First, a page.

Besides notable contributions by Dave Eggers (the forlorn fairytale of 'Theo' the giant), Miranda July (the reverberations of a chance meeting with Hollywood star 'Roy Spivey') and A.L. Kennedy (the bloody tragic breakdown of 'Frank'), one story that stands out is Chris Ware's graphic story 'Jordan Wellington Lint'.
In his neurotically meticulous style, instantly recognizable ever since 'The Smartest Kid on Earth', Ware traces the life of Jordan Lint from birth up to age thirteen, with each page showing a single day of each year. From the blurry perceptions of a baby to the rowdy fantasies of boyhood, the storytelling is almost phenomenological in its subjectivity. With half-understood family tragedies lurking in the background, the reader is left to fill in their impact on the protagonist's development. It's a psychologist's case study - with a cliffhanger at age thirteen, just as puberty sets in.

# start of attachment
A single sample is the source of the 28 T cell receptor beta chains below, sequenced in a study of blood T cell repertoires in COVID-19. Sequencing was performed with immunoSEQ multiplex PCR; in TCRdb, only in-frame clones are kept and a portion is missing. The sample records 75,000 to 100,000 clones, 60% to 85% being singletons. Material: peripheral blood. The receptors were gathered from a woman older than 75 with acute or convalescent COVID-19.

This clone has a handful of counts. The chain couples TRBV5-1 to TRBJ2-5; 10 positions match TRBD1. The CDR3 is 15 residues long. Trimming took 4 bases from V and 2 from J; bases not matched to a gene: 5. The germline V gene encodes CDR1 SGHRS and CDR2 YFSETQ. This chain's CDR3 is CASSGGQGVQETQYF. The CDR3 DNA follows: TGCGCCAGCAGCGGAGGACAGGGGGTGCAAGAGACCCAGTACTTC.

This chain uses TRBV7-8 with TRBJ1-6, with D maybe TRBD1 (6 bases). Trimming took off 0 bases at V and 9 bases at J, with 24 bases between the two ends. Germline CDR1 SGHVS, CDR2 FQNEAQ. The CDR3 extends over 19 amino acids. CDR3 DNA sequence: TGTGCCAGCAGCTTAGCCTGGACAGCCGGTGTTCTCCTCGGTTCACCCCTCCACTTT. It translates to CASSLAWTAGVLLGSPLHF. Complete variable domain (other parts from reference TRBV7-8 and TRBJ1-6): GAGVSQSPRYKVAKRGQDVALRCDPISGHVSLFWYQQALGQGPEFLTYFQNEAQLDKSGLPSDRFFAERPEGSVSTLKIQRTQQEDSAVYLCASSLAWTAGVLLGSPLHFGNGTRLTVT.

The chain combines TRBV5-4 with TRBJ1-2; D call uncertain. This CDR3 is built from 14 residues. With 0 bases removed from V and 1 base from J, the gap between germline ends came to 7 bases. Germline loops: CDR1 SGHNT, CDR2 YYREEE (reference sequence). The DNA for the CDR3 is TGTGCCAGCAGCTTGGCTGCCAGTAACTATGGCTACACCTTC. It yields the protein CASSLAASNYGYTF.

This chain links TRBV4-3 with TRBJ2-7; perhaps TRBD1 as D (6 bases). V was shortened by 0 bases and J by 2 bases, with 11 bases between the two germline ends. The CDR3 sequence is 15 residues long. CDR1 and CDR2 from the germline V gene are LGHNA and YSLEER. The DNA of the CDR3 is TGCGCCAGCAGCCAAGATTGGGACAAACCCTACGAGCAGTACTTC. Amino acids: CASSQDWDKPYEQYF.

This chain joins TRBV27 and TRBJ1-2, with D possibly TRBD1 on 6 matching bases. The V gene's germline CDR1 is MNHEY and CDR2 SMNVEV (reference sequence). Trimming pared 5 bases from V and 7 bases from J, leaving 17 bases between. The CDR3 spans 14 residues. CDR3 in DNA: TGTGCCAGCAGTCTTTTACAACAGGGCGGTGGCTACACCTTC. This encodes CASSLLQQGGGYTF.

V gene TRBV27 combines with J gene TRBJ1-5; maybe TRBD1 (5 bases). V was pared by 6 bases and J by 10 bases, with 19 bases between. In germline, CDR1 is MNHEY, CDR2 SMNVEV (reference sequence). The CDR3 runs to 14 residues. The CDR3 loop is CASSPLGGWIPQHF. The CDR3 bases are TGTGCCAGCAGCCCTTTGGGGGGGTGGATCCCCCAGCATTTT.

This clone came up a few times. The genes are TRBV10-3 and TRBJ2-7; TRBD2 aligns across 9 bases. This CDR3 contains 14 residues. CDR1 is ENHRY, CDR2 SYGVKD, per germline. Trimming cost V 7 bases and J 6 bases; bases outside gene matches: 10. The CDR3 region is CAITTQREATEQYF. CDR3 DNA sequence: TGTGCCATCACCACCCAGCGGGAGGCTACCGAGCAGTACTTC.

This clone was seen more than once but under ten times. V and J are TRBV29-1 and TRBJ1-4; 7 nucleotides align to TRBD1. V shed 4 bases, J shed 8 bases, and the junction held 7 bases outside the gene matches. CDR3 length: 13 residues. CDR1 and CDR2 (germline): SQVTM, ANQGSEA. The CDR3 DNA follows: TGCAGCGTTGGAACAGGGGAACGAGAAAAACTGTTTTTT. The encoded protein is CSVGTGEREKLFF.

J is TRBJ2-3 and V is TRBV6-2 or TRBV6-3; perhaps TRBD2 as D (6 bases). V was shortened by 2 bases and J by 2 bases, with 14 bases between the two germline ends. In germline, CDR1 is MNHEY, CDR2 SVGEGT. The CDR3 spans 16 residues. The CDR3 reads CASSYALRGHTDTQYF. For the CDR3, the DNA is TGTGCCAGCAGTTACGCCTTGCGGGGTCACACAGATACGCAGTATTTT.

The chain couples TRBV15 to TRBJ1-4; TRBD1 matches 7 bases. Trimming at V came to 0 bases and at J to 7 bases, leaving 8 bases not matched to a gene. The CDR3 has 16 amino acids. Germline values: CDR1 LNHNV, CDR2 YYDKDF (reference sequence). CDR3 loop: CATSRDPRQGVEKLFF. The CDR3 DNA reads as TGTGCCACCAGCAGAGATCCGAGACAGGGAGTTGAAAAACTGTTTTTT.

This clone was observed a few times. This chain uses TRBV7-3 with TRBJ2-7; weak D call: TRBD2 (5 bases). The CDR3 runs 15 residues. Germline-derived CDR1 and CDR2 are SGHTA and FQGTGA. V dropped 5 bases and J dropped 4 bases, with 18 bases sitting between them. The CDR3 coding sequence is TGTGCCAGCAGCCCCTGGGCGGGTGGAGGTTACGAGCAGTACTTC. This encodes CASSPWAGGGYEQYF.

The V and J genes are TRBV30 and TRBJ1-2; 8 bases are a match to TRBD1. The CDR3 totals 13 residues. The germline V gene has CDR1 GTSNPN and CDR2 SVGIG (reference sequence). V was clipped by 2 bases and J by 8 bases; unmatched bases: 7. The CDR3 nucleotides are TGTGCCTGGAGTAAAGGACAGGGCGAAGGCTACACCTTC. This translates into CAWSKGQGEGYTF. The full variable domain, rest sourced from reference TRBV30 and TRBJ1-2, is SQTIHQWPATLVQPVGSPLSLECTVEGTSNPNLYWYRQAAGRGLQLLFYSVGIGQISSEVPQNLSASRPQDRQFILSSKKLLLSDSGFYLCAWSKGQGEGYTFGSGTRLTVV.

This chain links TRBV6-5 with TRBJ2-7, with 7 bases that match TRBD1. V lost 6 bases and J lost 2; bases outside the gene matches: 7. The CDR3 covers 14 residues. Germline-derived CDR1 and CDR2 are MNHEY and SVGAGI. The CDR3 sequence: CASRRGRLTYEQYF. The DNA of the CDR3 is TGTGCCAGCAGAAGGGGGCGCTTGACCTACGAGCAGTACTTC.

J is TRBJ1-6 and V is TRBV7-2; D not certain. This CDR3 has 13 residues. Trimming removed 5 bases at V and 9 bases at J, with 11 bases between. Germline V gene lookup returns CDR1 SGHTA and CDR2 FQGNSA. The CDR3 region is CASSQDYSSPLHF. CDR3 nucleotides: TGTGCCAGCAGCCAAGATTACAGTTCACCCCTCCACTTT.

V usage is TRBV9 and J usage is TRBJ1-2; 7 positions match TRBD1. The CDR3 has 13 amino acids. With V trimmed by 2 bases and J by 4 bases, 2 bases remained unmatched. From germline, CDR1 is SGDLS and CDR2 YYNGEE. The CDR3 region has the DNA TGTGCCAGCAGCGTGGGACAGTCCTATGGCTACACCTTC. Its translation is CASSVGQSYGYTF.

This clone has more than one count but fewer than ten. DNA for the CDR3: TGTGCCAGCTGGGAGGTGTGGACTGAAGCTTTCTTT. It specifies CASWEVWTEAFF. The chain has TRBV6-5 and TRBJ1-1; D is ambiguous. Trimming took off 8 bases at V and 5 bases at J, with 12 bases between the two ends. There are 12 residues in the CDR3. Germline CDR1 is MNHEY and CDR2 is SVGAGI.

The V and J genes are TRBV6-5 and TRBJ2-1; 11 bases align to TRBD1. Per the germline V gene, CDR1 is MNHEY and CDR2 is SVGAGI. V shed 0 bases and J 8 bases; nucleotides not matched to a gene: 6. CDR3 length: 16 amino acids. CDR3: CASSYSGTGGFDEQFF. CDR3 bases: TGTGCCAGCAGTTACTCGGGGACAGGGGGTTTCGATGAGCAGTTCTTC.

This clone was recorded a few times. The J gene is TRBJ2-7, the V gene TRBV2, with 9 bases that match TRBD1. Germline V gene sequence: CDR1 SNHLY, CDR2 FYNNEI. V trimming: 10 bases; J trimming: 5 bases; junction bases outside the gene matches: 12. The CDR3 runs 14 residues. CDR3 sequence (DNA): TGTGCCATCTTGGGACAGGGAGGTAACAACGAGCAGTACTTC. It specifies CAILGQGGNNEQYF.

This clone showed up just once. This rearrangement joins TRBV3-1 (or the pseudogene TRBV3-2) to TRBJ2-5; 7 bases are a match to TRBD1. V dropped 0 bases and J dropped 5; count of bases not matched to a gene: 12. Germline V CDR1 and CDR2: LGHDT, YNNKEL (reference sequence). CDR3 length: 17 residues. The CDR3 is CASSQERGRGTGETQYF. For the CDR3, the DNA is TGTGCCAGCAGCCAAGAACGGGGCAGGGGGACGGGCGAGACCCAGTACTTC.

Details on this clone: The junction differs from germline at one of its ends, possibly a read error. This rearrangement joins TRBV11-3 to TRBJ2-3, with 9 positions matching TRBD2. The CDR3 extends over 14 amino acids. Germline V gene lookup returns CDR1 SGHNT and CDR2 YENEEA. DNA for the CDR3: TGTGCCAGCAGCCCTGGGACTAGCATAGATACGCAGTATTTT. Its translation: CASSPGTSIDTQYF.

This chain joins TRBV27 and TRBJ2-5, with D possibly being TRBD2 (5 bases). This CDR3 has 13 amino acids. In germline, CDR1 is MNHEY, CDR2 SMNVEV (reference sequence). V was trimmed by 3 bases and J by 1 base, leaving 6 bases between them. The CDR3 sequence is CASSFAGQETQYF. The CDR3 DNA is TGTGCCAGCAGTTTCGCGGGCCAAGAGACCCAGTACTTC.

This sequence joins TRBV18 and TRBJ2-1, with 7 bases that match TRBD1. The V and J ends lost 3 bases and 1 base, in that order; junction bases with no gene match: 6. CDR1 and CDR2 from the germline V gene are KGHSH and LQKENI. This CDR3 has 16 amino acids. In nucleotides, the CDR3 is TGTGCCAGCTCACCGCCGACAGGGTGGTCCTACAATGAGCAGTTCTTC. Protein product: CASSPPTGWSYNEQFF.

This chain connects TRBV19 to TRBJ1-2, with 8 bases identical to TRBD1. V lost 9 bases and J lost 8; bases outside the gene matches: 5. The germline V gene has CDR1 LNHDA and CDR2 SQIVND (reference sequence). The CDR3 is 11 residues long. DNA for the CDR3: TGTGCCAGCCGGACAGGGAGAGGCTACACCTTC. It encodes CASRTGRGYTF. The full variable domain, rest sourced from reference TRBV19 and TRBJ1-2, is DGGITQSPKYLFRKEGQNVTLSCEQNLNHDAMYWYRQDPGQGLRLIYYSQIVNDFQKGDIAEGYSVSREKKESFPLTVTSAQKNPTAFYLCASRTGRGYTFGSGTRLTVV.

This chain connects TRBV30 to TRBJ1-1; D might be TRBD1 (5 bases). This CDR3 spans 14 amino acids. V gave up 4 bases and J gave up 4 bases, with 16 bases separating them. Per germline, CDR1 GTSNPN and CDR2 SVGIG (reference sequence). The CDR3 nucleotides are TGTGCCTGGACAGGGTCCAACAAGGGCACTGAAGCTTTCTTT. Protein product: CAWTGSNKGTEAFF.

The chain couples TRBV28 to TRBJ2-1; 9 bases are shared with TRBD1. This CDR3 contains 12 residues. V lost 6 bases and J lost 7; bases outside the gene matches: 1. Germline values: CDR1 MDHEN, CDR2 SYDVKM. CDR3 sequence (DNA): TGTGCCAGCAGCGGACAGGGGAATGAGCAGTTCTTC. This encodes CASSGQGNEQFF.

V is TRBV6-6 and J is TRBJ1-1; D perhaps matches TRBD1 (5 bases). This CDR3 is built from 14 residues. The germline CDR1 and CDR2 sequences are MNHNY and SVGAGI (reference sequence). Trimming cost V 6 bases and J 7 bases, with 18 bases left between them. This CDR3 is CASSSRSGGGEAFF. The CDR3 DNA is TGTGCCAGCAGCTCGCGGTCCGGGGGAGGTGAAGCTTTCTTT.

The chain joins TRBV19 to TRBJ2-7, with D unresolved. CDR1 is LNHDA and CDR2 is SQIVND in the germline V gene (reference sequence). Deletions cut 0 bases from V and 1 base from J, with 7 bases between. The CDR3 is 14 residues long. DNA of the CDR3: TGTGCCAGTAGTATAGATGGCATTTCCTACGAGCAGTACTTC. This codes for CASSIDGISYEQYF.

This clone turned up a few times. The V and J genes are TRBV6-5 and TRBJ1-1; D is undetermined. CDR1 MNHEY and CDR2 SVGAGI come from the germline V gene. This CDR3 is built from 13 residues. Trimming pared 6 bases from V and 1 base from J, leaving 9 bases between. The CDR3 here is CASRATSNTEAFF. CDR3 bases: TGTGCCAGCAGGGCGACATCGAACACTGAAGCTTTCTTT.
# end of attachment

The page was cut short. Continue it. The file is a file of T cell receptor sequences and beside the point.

Interestingly, Ware is continuing the story of Jordan Lint's life and further installments will be published in Virginia Quarterly Review "as Ware completes them". (The image above is from VQR; Jordan Lint at age fourteen.)